I don’t think there is anything more delightfully squirly whirly than this self-propelled extravaganza inspired by the automata animated carvings of Paul Boyer. The work defies gravity like the worlds greatest trapeze artists. Saturated colored acrylic twirl through the air mimicking Cirque du Soleil acrobats. Watching the event can easily put you in a b e a u t i f u l kaleidoscopic meditation. And, this 9 foot tall phantasmagorical contraption is still only a prototype, born from the heart of a genetically different farmer man who goes by the name of Mr. Rhett Johnson.
This piece might seem illusory or impossible to achieve, but I’ve seen it with my own eyes. Capturing it on my iPhone for the entire globe to see. The material used is common acrylic, hardware store parts, plumbing odds-n-ends and ¼ steel rod to name a few. But once stamped, bent and twisted by Rhett there is no material left humdrum. Simply, it is pure spinning imagination at its best.
The next step in his creative recipe is to pour some more artistic sugar on the already sweet kinetic sculpture. When fully conceived, this multi-dimensional extravaganza will be nearly 2-1/2 stories tall. Eventually, it will hitch a ride on over to the windy city of Chicago as a permeant installation for guests at the new Ronald McDonald House near Lurie Children’s. Families staying at the 14 story house will have the opportunity to set in motion this magnificent centerpiece by turning hand driven touch points.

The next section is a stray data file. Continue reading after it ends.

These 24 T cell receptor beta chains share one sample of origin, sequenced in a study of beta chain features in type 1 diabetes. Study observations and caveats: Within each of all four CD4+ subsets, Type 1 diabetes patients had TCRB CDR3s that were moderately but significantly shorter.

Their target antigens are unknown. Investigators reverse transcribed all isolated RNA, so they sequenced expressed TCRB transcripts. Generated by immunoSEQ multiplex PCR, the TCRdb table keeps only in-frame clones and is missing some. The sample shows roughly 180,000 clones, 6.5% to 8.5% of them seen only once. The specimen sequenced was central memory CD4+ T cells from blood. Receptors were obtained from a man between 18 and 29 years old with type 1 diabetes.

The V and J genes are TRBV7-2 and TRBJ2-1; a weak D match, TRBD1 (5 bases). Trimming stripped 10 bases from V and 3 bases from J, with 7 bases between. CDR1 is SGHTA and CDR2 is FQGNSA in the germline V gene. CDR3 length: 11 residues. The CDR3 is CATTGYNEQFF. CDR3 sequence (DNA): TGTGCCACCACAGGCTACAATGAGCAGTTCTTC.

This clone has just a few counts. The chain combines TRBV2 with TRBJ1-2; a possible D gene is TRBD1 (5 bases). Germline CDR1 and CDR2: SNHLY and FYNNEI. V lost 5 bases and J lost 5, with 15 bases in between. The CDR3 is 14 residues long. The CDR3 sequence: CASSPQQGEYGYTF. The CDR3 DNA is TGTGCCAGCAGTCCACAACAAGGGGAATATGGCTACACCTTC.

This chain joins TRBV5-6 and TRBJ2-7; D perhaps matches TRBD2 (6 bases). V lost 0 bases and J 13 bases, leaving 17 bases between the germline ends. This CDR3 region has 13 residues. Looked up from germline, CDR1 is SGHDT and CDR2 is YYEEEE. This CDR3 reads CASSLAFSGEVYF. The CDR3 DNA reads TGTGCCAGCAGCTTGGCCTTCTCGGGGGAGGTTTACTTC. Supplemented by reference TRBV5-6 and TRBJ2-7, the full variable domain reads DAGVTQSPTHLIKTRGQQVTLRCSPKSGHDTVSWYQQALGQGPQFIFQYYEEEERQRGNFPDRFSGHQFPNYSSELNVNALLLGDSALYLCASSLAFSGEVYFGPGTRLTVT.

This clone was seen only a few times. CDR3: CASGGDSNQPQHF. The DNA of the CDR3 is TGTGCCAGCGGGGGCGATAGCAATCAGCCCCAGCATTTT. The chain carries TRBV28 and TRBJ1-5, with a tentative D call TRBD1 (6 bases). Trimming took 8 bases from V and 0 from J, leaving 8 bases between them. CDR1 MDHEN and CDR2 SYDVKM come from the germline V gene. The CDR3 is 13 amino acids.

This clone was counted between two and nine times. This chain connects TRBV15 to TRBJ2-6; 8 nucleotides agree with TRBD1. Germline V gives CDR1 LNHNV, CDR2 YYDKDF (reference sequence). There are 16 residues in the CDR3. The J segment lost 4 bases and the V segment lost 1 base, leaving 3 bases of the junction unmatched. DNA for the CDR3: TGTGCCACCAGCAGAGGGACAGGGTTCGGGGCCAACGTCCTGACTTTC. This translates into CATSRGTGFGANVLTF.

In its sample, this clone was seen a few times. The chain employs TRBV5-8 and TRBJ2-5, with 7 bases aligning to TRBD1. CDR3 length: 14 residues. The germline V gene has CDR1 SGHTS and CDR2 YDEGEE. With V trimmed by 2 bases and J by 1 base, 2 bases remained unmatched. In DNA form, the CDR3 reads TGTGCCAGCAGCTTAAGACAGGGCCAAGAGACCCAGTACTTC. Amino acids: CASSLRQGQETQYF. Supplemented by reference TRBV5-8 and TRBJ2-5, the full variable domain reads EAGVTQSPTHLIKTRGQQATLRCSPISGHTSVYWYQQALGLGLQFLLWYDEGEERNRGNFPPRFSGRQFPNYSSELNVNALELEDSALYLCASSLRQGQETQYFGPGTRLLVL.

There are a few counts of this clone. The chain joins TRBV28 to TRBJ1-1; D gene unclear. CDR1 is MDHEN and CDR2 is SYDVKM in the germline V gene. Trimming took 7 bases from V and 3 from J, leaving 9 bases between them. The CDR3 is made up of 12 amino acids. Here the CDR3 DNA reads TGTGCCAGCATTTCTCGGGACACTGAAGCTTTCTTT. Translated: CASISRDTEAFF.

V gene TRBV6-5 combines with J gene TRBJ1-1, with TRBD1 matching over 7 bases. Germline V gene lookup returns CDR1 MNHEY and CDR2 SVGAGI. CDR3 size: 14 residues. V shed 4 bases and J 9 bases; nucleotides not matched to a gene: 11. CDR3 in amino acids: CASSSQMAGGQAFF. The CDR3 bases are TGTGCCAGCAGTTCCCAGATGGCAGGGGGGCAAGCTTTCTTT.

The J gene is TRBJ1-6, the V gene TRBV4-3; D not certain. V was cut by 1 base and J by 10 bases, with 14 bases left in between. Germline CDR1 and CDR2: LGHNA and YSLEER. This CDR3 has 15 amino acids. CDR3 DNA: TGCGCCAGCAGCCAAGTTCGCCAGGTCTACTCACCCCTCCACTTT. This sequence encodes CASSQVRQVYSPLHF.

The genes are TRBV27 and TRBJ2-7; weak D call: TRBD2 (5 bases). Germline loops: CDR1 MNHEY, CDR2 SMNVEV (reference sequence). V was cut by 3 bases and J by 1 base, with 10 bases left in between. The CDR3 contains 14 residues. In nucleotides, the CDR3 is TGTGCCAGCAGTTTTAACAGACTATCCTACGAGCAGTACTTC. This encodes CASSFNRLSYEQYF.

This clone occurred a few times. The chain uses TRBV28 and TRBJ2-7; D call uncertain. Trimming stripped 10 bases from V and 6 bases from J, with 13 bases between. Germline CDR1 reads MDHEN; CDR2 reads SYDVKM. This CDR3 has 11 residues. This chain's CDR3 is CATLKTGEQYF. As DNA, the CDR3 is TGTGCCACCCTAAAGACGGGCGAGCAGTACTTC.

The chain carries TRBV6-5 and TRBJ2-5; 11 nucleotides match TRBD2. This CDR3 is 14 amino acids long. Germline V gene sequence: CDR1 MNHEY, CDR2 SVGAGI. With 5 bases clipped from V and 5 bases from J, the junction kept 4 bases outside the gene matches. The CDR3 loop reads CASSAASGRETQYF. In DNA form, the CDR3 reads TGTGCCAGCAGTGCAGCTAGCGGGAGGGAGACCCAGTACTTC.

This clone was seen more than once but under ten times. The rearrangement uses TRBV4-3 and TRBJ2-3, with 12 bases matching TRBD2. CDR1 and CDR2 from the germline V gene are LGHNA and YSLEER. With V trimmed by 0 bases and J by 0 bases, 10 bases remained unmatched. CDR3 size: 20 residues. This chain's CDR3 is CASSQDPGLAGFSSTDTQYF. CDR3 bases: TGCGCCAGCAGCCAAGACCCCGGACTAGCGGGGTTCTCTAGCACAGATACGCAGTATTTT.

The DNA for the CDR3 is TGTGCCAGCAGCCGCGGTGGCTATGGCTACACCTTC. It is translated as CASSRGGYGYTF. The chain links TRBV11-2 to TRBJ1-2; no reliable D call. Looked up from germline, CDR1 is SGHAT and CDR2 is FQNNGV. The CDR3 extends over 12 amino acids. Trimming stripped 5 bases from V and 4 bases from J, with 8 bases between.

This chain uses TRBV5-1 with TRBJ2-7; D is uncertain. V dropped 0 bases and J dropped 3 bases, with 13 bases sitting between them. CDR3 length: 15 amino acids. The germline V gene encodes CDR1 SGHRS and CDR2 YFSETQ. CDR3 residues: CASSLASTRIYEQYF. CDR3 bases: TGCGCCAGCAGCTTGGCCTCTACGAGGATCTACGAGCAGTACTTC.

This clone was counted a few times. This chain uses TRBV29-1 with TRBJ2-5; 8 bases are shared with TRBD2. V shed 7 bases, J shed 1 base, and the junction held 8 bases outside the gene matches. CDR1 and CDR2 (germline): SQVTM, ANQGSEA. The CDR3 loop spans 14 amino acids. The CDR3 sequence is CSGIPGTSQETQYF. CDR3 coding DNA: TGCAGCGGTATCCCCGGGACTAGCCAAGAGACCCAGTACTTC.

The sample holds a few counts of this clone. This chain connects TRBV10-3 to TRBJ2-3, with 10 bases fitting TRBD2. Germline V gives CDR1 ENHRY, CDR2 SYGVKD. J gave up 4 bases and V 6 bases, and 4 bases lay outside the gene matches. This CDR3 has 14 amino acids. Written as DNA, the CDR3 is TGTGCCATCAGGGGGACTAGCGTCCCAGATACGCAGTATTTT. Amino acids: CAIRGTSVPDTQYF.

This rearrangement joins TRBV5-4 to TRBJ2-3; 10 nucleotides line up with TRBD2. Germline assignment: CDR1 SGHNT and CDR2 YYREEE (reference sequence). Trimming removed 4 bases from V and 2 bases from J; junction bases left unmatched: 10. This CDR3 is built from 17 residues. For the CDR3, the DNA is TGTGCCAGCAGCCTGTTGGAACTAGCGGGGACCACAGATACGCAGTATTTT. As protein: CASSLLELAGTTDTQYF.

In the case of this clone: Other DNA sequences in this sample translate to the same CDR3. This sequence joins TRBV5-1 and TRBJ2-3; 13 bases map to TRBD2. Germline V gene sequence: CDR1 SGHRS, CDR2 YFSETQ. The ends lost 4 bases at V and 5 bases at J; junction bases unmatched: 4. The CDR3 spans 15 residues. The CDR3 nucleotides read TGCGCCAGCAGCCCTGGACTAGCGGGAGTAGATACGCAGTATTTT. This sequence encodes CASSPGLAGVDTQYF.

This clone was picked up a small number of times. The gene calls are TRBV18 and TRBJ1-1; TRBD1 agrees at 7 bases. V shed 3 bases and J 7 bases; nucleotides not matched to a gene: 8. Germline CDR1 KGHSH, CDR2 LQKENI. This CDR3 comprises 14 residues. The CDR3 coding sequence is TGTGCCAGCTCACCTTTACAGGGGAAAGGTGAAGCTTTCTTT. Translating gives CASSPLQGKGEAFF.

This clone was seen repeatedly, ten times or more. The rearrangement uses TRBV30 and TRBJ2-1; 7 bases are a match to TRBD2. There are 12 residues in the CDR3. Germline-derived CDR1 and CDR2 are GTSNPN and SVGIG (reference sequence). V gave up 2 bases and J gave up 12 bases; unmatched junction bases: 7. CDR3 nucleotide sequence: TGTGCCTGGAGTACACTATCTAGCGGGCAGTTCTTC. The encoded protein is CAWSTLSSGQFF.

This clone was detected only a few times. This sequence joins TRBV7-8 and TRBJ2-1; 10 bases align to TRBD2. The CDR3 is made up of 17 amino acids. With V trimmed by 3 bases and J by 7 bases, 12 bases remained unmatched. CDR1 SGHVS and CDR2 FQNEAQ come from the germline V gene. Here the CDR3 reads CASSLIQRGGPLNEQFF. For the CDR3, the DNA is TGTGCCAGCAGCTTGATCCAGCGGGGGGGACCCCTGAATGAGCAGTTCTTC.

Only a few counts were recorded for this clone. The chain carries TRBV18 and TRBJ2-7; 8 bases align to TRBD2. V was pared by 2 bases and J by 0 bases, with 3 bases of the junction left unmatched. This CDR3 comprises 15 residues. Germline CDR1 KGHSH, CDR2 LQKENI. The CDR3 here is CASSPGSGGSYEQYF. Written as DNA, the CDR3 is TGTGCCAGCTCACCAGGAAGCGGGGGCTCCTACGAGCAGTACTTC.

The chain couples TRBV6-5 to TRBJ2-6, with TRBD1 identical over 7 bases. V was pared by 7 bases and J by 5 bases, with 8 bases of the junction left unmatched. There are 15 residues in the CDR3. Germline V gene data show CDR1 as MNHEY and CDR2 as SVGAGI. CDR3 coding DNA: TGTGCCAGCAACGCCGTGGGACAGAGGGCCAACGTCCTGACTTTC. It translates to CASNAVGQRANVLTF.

So where am I in all this? I am playing one part artist and two parts project manager. For the next 19 months a dream team of imaginers will go to playful work making ordinary things extraordinary. In the following months I will keep you up to date with Rhett and the other dream team chap’s work. As far as the “one part artist” gig, I will be designing 80 miniature doors for the RMH Chicago donor recognition wall called Doors of Hope. (More on that when I launch the Doors of Hope blog series found under the category PROJECTS.)